When a woman has polyhydramnios, the level of amniotic fluid surrounding the baby is too high during pregnancy. Amniotic fluid is the clear-colored liquid the gives baby I nice cushy place to grow. It also provides baby with fluids. Baby breathes the fluid into its lungs and swallows it. This helps in lung and digestive development. And moving around the fluid gives baby’s developing muscles and bones a prenatal workout.
There are many reasons your fluid can be elevated. There is a wide range for normal fluid, usually measuring between 8 to 22 cm on an ultrasound. The first thing we check for is if there is a difficulty in the baby swallowing and processing the amniotic fluid; we check to see that the bladder and stomach are okay.
We’ll also run prenatal tests to see if the mother is diabetic; some diabetics will have increased fluid in pregnancy. Finally, there are some viral infections that can result in an increase in fluid. Most can be tested for with a blood test.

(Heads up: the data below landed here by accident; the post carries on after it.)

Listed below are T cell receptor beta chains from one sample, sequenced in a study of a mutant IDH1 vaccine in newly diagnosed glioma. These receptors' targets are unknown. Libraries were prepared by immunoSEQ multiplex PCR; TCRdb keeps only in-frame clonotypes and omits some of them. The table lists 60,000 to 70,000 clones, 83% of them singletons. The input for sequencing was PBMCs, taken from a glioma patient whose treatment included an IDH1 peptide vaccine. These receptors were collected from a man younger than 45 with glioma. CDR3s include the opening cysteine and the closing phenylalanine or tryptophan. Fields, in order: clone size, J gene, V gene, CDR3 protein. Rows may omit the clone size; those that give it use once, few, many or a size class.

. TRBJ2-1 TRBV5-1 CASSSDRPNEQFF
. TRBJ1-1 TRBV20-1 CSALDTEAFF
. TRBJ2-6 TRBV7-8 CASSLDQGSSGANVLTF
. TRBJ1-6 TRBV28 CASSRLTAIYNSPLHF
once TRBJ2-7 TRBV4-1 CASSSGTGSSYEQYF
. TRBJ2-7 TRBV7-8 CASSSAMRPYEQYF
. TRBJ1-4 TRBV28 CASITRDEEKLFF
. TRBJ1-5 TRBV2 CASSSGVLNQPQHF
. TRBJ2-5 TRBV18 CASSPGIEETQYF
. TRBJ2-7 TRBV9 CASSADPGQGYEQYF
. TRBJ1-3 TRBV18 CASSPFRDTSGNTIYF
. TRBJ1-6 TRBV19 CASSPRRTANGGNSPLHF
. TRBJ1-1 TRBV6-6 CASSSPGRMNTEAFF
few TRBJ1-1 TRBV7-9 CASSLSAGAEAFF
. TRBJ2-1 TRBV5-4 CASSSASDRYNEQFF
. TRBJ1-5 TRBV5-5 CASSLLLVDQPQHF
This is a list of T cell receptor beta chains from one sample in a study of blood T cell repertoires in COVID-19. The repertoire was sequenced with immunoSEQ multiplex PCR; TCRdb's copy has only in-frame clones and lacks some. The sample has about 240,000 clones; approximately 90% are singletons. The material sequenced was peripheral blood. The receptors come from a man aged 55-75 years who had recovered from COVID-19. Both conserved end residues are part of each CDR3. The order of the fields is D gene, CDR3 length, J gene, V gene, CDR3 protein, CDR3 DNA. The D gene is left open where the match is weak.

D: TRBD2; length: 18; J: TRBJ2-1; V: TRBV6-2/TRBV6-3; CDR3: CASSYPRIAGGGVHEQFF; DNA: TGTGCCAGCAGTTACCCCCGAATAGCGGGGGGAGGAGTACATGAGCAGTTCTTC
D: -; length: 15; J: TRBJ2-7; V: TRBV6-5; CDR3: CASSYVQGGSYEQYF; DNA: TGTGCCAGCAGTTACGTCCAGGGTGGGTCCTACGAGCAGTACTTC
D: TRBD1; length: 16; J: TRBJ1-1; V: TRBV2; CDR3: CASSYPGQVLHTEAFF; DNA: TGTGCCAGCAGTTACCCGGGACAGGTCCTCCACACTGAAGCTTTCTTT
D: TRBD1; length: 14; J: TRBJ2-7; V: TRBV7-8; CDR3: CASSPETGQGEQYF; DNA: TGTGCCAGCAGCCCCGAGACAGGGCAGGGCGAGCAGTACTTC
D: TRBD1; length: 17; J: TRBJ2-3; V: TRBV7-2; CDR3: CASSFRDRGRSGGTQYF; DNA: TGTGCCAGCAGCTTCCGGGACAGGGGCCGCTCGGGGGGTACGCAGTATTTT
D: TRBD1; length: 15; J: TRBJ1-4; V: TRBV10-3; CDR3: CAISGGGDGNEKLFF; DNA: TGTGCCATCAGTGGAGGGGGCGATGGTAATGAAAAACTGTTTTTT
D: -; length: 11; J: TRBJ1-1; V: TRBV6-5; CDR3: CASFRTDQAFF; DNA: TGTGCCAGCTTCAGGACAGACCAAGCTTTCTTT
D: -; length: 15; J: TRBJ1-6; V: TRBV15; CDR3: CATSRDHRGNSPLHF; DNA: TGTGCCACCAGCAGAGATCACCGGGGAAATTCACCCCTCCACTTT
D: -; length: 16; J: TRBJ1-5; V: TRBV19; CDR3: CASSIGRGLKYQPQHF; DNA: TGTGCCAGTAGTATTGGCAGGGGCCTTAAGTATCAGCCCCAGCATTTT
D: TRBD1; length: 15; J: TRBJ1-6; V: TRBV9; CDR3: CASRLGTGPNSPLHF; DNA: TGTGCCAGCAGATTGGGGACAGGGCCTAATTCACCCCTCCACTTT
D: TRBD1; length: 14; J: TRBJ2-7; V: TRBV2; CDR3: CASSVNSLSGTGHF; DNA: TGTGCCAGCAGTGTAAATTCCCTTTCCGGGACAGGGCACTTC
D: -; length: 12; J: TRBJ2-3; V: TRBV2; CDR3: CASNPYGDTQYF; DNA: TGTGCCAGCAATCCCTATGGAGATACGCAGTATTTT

Women with mild polyhydramnios may have few symptoms. Women with more severe cases may have discomfort in the belly and breathing problems. That’s because the buildup of fluids causes the uterus to crowd the lungs and the organs in the belly.
Polyhydramnios may increase the risk of pregnancy complications such as preterm rupture of the membranes (PROM) (breaks or tears in the sac that holds the amniotic fluid), premature birth, placental abruption (the placenta peels away from the uterine wall before delivery, poor positioning of the fetus, or severe bleeding by the mother after delivery.
The best thing you can do is to go to all your prenatal care appointments. Your health care provider can monitor the size of your belly and how much amniotic fluid is in your womb. In many cases, polyhydramnios goes away without treatment. Other times, the problem may be corrected when the cause is addressed. For example, treating high blood sugar levels in women with diabetes often lowers the amount of amniotic fluid.
Other treatments include removing some amniotic fluid or using medication to reduce fluid levels. Your doctor also may recommend increased fetal monitoring and/or additional ultrasound testing to follow the progress of your fluid and the growth and development of the baby. It’s even possible that you will need labor to be induced, which comes with its own set of possible complications.
Answered by Dr. Karla Loken